London. Royal palaces, world-class shopping and colorful districts packed with character are just some of the things that make London great. Many of the top museums and galleries, including the British Museum, National Gallery and Tate Modern are free, and the poignant Imperial War Museum underwent a huge redevelopment to coincide with the First World War centenary. A Thames river cruise is a wonderful way to see all the main sights, including Tower Bridge, the Tower of London, Big Ben and the Houses of Parliament. Visitors can hop on and off at Greenwich, home of the Cutty Sark, the last surviving tea clipper.
Newcastle. In recent years Newcastle, on the north bank of the River Tyne, and Gateshead, on the south bank, have been transformed into a single cultural and cosmopolitan visitor destination. The twin cities are linked by seven bridges, including the pioneering Millennium Bridge, known locally as the "blinking eye bridge" because of the way it tilts to allow ships to pass. From Newcastle, cruise passengers can also visit "The Angel of the North," Britain's largest sculpture, which stands 66 feet tall with a wingspan of 177 feet.
Orkney. Lying off the northeast coast of Scotland, Orkney is an archipelago of about 70 islands renowned for a wealth of archaeological sites and birdlife. Of the 20 inhabited islands, Mainland Orkney is home to the majority of the population. The capital, Kirkwall, has Britain's most northerly cathedral founded by the Vikings, a whisky distillery and attractive arts and craft shops. Orkney's geological marvels include "The Old Man of Hoy," a 450-foot sea stack formed by cliff erosion.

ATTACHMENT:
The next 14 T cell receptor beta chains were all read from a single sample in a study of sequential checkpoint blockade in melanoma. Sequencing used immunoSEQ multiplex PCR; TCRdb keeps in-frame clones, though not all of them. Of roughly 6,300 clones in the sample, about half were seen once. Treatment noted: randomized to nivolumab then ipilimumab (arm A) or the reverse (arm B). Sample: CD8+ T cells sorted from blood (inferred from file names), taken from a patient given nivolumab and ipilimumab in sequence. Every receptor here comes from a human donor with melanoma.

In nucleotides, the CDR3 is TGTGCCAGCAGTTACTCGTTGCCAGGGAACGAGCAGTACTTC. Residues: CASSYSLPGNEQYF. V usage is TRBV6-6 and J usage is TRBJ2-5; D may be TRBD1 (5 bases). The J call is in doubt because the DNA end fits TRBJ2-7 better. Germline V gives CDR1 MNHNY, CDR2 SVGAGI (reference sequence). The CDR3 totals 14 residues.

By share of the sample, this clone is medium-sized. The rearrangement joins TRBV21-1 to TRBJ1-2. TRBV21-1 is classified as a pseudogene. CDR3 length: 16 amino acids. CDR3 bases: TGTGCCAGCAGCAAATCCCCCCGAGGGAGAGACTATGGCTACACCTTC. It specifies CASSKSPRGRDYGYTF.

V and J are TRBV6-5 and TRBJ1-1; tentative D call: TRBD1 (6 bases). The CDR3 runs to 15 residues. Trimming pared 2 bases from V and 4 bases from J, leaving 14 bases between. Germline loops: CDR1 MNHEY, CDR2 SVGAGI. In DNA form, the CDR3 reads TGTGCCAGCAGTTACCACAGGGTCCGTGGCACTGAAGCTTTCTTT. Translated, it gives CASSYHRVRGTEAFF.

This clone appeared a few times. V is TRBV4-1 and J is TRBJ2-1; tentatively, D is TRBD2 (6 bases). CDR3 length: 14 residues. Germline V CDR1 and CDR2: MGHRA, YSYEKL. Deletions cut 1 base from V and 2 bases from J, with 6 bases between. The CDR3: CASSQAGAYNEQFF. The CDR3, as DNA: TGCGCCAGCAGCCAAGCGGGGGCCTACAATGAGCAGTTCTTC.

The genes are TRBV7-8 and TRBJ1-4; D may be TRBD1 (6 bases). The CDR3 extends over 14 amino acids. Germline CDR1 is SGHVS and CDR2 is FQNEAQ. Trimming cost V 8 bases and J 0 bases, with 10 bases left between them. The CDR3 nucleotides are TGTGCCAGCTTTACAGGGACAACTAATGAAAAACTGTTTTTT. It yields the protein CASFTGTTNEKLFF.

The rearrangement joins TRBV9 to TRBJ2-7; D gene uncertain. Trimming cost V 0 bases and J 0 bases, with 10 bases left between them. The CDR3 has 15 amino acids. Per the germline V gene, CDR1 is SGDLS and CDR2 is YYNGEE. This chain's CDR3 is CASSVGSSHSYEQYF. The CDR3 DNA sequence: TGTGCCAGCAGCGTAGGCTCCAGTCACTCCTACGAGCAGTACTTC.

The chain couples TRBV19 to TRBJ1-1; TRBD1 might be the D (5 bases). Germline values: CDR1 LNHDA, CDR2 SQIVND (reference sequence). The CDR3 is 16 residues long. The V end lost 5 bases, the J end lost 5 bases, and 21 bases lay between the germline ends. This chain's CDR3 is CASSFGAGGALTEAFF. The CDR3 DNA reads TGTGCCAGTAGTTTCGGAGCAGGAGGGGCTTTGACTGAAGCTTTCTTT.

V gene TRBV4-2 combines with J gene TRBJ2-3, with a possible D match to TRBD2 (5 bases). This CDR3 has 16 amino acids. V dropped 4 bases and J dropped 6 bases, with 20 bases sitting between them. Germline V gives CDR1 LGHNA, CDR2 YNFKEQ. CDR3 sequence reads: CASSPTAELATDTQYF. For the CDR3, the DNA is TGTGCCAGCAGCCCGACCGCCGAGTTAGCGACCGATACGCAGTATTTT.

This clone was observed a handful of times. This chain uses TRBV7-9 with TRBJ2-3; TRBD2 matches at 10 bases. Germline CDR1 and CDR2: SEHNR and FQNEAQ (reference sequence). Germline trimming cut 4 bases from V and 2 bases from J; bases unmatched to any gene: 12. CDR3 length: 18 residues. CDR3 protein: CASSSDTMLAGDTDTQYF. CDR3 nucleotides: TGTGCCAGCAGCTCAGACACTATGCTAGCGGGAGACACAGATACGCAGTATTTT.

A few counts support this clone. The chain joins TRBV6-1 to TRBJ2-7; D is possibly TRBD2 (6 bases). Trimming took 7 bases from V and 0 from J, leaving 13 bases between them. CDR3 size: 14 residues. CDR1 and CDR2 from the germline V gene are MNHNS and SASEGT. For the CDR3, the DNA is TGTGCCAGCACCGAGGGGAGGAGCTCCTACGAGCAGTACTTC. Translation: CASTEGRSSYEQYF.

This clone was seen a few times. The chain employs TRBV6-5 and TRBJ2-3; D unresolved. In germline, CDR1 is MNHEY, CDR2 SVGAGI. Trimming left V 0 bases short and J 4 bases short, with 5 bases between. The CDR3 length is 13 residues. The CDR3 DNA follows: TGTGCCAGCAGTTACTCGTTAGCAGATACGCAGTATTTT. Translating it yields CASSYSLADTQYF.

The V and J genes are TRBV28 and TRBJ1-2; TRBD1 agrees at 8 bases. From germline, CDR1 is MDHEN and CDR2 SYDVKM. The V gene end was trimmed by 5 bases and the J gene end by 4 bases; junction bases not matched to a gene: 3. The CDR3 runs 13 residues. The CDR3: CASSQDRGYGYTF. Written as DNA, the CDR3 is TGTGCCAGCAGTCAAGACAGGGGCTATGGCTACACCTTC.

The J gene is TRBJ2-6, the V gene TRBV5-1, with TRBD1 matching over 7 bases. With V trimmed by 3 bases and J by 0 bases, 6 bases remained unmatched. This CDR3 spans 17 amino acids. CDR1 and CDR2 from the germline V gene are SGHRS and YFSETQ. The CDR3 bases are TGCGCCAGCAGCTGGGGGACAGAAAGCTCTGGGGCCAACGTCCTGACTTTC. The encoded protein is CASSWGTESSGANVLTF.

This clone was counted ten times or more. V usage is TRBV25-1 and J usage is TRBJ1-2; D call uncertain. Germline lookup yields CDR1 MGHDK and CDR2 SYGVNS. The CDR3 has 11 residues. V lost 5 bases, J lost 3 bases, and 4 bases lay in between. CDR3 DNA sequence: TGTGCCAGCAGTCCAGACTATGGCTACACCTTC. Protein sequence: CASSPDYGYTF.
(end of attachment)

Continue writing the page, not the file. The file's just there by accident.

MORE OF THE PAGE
Southampton. One of Britain's most historic ports, the SeaCity museum traces Southampton's connection with all things maritime, including the Titanic, which set sail from the port on its doomed maiden voyage in 1912. The old town includes the 800-year-old Bargate, once the main entrance to the town, and 15th-century Tudor House, a timber-framed medieval merchant's home. When it's time to shop, WestQuay is a modern mall overlooking Southampton's tidal estuary.
Tilbury. Located on the River Thames, Tilbury is the principal port for London and just 25 miles from the city center. While the majority of cruise passengers head straight to the capital, Tilbury has an impressive fort that was built in the 16th century to defend London from an attack by sea. It was there that Queen Elizabeth I rallied her army to face the Spanish Armada. From Tilbury, visitors can go on a Downton Abbey daytrip, stopping off at Bampton in Oxfordshire, which poses as Downton village on the TV show, before visiting Highclere Castle, the main filming location.